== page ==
Verma S, Salamone E, and Goldin B. Curcumin and genistein, plant natural products, show synergistic inhibitory effects on the growth of human breast cancer MCF-7 cells induced by estrogenic pesticides. Biochem.Biophys.Res Commun. 4-28-1997;233(3):692-696. View abstract.
Vitaglione, P., Barone, Lumaga R., Ferracane, R., Radetsky, I., Mennella, I., Schettino, R., Koder, S., Shimoni, E., and Fogliano, V. Curcumin bioavailability from enriched bread: the effect of microencapsulated ingredients. J Agric.Food Chem 4-4-2012;60(13):3357-3366. View abstract.
Vizzutti, F., Provenzano, A., Galastri, S., Milani, S., Delogu, W., Novo, E., Caligiuri, A., Zamara, E., Arena, U., Laffi, G., Parola, M., Pinzani, M., and Marra, F. Curcumin limits the fibrogenic evolution of experimental steatohepatitis. Lab Invest 2010;90(1):104-115. View abstract.
Voznesens'ka, T. I., Bryzhina, T. M., Sukhina, V. S., Makohon, N. V., and Aleksieieva, I. M. [Effect of NF-kappaB activation inhibitor curcumin on the oogenesis and follicular cell death in immune ovarian failure in mice]. Fiziol.Zh. 2010;56(4):96-101. View abstract.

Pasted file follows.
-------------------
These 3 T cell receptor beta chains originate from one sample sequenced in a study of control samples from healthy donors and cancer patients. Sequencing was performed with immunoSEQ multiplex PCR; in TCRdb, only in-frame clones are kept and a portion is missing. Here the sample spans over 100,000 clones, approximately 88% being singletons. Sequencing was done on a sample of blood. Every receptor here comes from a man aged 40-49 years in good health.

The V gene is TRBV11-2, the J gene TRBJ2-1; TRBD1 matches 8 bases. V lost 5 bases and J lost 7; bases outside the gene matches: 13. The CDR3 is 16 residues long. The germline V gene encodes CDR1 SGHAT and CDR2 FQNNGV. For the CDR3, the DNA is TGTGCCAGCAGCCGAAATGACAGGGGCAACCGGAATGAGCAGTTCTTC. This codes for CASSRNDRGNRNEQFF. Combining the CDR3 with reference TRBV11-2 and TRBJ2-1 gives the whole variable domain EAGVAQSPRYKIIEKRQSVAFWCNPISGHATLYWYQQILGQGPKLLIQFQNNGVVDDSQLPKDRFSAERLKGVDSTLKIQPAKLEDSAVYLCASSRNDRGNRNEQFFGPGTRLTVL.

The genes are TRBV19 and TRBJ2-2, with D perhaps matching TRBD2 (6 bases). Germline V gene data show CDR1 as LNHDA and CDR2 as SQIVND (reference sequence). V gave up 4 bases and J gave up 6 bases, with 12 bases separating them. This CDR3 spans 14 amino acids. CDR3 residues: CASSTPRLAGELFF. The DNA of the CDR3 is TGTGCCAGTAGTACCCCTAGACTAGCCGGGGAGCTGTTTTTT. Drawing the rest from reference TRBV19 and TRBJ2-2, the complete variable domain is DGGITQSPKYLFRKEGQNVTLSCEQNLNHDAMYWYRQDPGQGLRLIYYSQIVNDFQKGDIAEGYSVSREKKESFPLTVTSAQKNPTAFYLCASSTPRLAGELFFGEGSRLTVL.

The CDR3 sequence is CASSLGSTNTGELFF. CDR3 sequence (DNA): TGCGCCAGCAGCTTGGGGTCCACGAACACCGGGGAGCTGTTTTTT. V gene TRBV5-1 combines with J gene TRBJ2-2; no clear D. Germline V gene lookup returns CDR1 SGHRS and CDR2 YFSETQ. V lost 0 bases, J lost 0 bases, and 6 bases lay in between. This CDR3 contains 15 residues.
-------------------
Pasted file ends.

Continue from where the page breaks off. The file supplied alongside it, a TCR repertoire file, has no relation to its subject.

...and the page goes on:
Waghmare, P. F., Chaudhari, A. U., Karhadkar, V. M., and Jamkhande, A. S. Comparative evaluation of turmeric and chlorhexidine gluconate mouthwash in prevention of plaque formation and gingivitis: a clinical and microbiological study. J Contemp.Dent Pract. 2011;12(4):221-224. View abstract.
Wan, X. H., Li, Y. W., and Luo, X. P. [Curcumin attenuated the lipid peroxidation and apoptotic liver injury in copper-overloaded rats]. Zhonghua Er.Ke.Za Zhi. 2007;45(8):604-608. View abstract.
Wang, B. M., Zhai, C. Y., Fang, W. L., Chen, X., Jiang, K., and Wang, Y. M. [The inhibitory effect of curcumin on the proliferation of HT-29 colonic cancer cell induced by deoxycholic acid]. Zhonghua Nei Ke.Za Zhi. 2009;48(9):760-763. View the abstract.
Wang, L. Y., Zhang, M., Zhang, C. F., and Wang, Z. T. Alkaloid and sesquiterpenes from the root tuber of Curcuma longa. Yao Xue.Xue.Bao. 2008;43(7):724-727. View abstract.
Wang, Y., Lu, Z., Wu, H., and Lv, F. Study on the antibiotic activity of microcapsule curcumin against foodborne pathogens. Int.J Food Microbiol. 11-30-2009;136(1):71-74. View the abstract.
No supplement or vitamin as been approved or evaluated by the FDA.